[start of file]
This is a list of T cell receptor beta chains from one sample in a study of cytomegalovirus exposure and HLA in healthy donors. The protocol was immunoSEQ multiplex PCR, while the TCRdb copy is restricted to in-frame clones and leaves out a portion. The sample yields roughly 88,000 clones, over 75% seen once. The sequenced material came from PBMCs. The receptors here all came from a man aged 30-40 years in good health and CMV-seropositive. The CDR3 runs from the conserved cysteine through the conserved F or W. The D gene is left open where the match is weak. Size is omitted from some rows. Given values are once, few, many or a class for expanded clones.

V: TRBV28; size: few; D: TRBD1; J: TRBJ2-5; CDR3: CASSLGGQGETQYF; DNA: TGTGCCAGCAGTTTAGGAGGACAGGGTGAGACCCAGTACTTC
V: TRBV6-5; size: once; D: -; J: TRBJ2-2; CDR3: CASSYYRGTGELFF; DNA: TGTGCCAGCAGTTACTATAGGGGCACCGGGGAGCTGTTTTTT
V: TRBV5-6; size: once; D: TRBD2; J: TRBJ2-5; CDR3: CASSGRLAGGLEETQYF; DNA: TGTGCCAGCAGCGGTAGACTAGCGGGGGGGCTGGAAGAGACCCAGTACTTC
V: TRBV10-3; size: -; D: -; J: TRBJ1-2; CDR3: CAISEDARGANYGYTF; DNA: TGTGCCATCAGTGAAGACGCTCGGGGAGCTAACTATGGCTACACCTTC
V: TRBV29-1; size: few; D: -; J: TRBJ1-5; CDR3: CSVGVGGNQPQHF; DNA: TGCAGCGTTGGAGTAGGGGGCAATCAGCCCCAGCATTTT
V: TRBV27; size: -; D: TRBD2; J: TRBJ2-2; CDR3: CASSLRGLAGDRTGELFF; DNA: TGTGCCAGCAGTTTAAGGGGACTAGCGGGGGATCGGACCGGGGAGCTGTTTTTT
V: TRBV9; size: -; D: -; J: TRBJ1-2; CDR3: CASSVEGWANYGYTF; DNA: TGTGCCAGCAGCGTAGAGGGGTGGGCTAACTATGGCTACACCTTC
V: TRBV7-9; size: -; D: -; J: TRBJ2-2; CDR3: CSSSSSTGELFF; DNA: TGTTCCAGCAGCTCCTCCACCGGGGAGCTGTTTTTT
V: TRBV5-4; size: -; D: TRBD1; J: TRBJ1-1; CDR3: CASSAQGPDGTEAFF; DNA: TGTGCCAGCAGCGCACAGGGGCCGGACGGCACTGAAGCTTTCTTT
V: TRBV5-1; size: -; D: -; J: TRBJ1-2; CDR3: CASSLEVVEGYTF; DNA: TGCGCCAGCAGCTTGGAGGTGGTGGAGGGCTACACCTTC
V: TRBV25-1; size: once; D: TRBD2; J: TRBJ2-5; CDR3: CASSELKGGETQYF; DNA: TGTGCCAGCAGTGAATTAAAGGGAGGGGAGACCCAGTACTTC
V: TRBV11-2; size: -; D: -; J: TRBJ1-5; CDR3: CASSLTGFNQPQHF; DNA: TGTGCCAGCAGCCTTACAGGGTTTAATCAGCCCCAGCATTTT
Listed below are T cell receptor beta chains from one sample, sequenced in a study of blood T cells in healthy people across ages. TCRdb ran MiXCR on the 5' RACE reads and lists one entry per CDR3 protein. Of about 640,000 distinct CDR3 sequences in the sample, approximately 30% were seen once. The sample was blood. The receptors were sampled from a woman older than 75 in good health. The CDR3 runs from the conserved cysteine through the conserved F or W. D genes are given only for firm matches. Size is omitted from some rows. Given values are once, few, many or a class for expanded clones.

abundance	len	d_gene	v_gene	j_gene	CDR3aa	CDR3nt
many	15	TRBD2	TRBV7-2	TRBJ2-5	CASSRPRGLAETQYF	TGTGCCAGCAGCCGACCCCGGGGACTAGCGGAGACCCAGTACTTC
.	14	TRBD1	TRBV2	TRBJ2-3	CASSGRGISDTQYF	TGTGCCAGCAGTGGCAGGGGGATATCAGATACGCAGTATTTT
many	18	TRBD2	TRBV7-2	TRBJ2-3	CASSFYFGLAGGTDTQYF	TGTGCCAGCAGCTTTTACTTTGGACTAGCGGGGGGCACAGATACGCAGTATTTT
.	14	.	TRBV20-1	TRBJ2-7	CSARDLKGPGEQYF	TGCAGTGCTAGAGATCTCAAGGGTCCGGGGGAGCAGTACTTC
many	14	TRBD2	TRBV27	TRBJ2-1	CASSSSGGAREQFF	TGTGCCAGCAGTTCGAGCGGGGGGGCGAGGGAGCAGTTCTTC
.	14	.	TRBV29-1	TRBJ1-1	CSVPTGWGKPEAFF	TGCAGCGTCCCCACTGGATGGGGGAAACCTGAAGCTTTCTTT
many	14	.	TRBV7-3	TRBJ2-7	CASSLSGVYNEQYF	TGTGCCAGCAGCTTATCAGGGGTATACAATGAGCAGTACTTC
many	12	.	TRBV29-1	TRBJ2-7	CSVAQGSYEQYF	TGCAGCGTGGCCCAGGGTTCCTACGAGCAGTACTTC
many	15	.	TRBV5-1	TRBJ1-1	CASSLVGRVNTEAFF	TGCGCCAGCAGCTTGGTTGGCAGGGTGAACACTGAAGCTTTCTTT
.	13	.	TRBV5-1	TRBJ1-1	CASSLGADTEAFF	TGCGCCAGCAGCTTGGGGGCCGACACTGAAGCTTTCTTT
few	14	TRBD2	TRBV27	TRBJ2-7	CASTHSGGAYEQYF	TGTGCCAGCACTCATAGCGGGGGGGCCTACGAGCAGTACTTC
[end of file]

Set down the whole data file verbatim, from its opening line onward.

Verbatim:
This is a list of T cell receptor beta chains from one sample in a study of cytomegalovirus exposure and HLA in healthy donors. The protocol was immunoSEQ multiplex PCR, while the TCRdb copy is restricted to in-frame clones and leaves out a portion. The sample yields roughly 88,000 clones, over 75% seen once. The sequenced material came from PBMCs. The receptors here all came from a man aged 30-40 years in good health and CMV-seropositive. The CDR3 runs from the conserved cysteine through the conserved F or W. The D gene is left open where the match is weak. Size is omitted from some rows. Given values are once, few, many or a class for expanded clones.

V: TRBV28; size: few; D: TRBD1; J: TRBJ2-5; CDR3: CASSLGGQGETQYF; DNA: TGTGCCAGCAGTTTAGGAGGACAGGGTGAGACCCAGTACTTC
V: TRBV6-5; size: once; D: -; J: TRBJ2-2; CDR3: CASSYYRGTGELFF; DNA: TGTGCCAGCAGTTACTATAGGGGCACCGGGGAGCTGTTTTTT
V: TRBV5-6; size: once; D: TRBD2; J: TRBJ2-5; CDR3: CASSGRLAGGLEETQYF; DNA: TGTGCCAGCAGCGGTAGACTAGCGGGGGGGCTGGAAGAGACCCAGTACTTC
V: TRBV10-3; size: -; D: -; J: TRBJ1-2; CDR3: CAISEDARGANYGYTF; DNA: TGTGCCATCAGTGAAGACGCTCGGGGAGCTAACTATGGCTACACCTTC
V: TRBV29-1; size: few; D: -; J: TRBJ1-5; CDR3: CSVGVGGNQPQHF; DNA: TGCAGCGTTGGAGTAGGGGGCAATCAGCCCCAGCATTTT
V: TRBV27; size: -; D: TRBD2; J: TRBJ2-2; CDR3: CASSLRGLAGDRTGELFF; DNA: TGTGCCAGCAGTTTAAGGGGACTAGCGGGGGATCGGACCGGGGAGCTGTTTTTT
V: TRBV9; size: -; D: -; J: TRBJ1-2; CDR3: CASSVEGWANYGYTF; DNA: TGTGCCAGCAGCGTAGAGGGGTGGGCTAACTATGGCTACACCTTC
V: TRBV7-9; size: -; D: -; J: TRBJ2-2; CDR3: CSSSSSTGELFF; DNA: TGTTCCAGCAGCTCCTCCACCGGGGAGCTGTTTTTT
V: TRBV5-4; size: -; D: TRBD1; J: TRBJ1-1; CDR3: CASSAQGPDGTEAFF; DNA: TGTGCCAGCAGCGCACAGGGGCCGGACGGCACTGAAGCTTTCTTT
V: TRBV5-1; size: -; D: -; J: TRBJ1-2; CDR3: CASSLEVVEGYTF; DNA: TGCGCCAGCAGCTTGGAGGTGGTGGAGGGCTACACCTTC
V: TRBV25-1; size: once; D: TRBD2; J: TRBJ2-5; CDR3: CASSELKGGETQYF; DNA: TGTGCCAGCAGTGAATTAAAGGGAGGGGAGACCCAGTACTTC
V: TRBV11-2; size: -; D: -; J: TRBJ1-5; CDR3: CASSLTGFNQPQHF; DNA: TGTGCCAGCAGCCTTACAGGGTTTAATCAGCCCCAGCATTTT
Listed below are T cell receptor beta chains from one sample, sequenced in a study of blood T cells in healthy people across ages. TCRdb ran MiXCR on the 5' RACE reads and lists one entry per CDR3 protein. Of about 640,000 distinct CDR3 sequences in the sample, approximately 30% were seen once. The sample was blood. The receptors were sampled from a woman older than 75 in good health. The CDR3 runs from the conserved cysteine through the conserved F or W. D genes are given only for firm matches. Size is omitted from some rows. Given values are once, few, many or a class for expanded clones.

abundance	len	d_gene	v_gene	j_gene	CDR3aa	CDR3nt
many	15	TRBD2	TRBV7-2	TRBJ2-5	CASSRPRGLAETQYF	TGTGCCAGCAGCCGACCCCGGGGACTAGCGGAGACCCAGTACTTC
.	14	TRBD1	TRBV2	TRBJ2-3	CASSGRGISDTQYF	TGTGCCAGCAGTGGCAGGGGGATATCAGATACGCAGTATTTT
many	18	TRBD2	TRBV7-2	TRBJ2-3	CASSFYFGLAGGTDTQYF	TGTGCCAGCAGCTTTTACTTTGGACTAGCGGGGGGCACAGATACGCAGTATTTT
.	14	.	TRBV20-1	TRBJ2-7	CSARDLKGPGEQYF	TGCAGTGCTAGAGATCTCAAGGGTCCGGGGGAGCAGTACTTC
many	14	TRBD2	TRBV27	TRBJ2-1	CASSSSGGAREQFF	TGTGCCAGCAGTTCGAGCGGGGGGGCGAGGGAGCAGTTCTTC
.	14	.	TRBV29-1	TRBJ1-1	CSVPTGWGKPEAFF	TGCAGCGTCCCCACTGGATGGGGGAAACCTGAAGCTTTCTTT
many	14	.	TRBV7-3	TRBJ2-7	CASSLSGVYNEQYF	TGTGCCAGCAGCTTATCAGGGGTATACAATGAGCAGTACTTC
many	12	.	TRBV29-1	TRBJ2-7	CSVAQGSYEQYF	TGCAGCGTGGCCCAGGGTTCCTACGAGCAGTACTTC
many	15	.	TRBV5-1	TRBJ1-1	CASSLVGRVNTEAFF	TGCGCCAGCAGCTTGGTTGGCAGGGTGAACACTGAAGCTTTCTTT
.	13	.	TRBV5-1	TRBJ1-1	CASSLGADTEAFF	TGCGCCAGCAGCTTGGGGGCCGACACTGAAGCTTTCTTT
few	14	TRBD2	TRBV27	TRBJ2-7	CASTHSGGAYEQYF	TGTGCCAGCACTCATAGCGGGGGGGCCTACGAGCAGTACTTC